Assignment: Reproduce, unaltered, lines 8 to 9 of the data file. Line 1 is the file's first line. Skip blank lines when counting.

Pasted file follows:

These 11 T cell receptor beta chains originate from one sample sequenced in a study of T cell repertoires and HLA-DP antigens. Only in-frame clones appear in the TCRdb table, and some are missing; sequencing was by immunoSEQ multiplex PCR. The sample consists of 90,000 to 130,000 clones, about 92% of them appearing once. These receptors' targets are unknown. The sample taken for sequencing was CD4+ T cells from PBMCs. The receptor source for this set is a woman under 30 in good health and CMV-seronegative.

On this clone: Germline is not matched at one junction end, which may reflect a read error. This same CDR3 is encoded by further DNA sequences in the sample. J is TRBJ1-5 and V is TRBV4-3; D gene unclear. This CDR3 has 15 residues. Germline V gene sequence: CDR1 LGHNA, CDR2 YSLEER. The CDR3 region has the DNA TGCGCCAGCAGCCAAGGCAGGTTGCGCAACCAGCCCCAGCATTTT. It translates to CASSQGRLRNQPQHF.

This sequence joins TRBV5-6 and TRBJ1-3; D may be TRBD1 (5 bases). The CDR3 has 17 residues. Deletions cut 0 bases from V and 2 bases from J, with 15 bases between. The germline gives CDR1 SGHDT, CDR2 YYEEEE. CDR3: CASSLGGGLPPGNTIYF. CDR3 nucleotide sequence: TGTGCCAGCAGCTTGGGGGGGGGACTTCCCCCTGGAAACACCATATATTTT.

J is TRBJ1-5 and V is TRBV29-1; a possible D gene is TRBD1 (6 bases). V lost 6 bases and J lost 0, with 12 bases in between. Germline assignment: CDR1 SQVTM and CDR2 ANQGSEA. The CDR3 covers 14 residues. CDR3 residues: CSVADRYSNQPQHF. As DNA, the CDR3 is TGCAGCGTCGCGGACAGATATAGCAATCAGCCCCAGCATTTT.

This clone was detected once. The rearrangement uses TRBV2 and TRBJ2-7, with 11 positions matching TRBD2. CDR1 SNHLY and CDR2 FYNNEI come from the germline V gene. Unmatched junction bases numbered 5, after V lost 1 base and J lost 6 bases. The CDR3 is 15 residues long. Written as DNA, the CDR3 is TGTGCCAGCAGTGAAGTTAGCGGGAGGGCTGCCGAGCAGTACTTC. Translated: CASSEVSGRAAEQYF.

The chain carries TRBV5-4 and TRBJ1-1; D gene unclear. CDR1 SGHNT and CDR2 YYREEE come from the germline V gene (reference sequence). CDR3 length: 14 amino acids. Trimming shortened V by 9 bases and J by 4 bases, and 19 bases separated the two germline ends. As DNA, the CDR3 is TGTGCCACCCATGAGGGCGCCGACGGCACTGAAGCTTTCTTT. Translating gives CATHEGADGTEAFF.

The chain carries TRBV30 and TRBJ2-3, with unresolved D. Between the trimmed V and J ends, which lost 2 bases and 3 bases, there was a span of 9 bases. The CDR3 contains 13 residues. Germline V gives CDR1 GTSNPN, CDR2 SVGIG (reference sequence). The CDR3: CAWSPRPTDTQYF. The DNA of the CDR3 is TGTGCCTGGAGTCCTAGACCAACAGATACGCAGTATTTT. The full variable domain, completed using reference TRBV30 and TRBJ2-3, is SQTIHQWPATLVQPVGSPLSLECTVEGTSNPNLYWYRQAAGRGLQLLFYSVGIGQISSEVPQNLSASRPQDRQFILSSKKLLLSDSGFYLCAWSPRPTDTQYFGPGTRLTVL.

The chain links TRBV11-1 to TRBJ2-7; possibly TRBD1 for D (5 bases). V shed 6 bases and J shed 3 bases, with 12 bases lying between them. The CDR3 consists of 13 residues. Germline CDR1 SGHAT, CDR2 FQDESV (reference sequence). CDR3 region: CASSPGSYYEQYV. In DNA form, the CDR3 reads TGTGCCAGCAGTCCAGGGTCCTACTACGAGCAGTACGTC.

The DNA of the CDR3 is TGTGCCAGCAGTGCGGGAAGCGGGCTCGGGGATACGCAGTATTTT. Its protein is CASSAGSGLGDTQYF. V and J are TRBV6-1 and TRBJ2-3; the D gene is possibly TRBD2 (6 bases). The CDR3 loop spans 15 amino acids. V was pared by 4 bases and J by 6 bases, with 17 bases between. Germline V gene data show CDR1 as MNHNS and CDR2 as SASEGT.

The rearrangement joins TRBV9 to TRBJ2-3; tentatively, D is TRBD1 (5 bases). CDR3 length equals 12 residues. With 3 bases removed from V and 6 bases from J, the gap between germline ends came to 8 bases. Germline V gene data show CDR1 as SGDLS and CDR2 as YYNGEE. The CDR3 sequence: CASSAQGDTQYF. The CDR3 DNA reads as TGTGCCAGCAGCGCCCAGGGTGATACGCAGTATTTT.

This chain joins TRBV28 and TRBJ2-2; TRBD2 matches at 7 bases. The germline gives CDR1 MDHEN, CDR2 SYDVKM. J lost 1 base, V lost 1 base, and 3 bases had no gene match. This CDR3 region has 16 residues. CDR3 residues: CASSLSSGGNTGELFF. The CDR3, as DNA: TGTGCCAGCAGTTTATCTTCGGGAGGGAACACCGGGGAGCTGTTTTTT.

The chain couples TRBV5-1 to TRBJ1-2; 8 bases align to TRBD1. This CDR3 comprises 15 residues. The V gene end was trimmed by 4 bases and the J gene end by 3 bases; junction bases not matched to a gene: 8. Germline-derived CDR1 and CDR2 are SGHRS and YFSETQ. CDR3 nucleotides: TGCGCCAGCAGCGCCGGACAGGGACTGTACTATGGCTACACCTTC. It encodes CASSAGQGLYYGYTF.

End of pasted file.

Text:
The chain links TRBV11-1 to TRBJ2-7; possibly TRBD1 for D (5 bases). V shed 6 bases and J shed 3 bases, with 12 bases lying between them. The CDR3 consists of 13 residues. Germline CDR1 SGHAT, CDR2 FQDESV (reference sequence). CDR3 region: CASSPGSYYEQYV. In DNA form, the CDR3 reads TGTGCCAGCAGTCCAGGGTCCTACTACGAGCAGTACGTC.

The DNA of the CDR3 is TGTGCCAGCAGTGCGGGAAGCGGGCTCGGGGATACGCAGTATTTT. Its protein is CASSAGSGLGDTQYF. V and J are TRBV6-1 and TRBJ2-3; the D gene is possibly TRBD2 (6 bases). The CDR3 loop spans 15 amino acids. V was pared by 4 bases and J by 6 bases, with 17 bases between. Germline V gene data show CDR1 as MNHNS and CDR2 as SASEGT.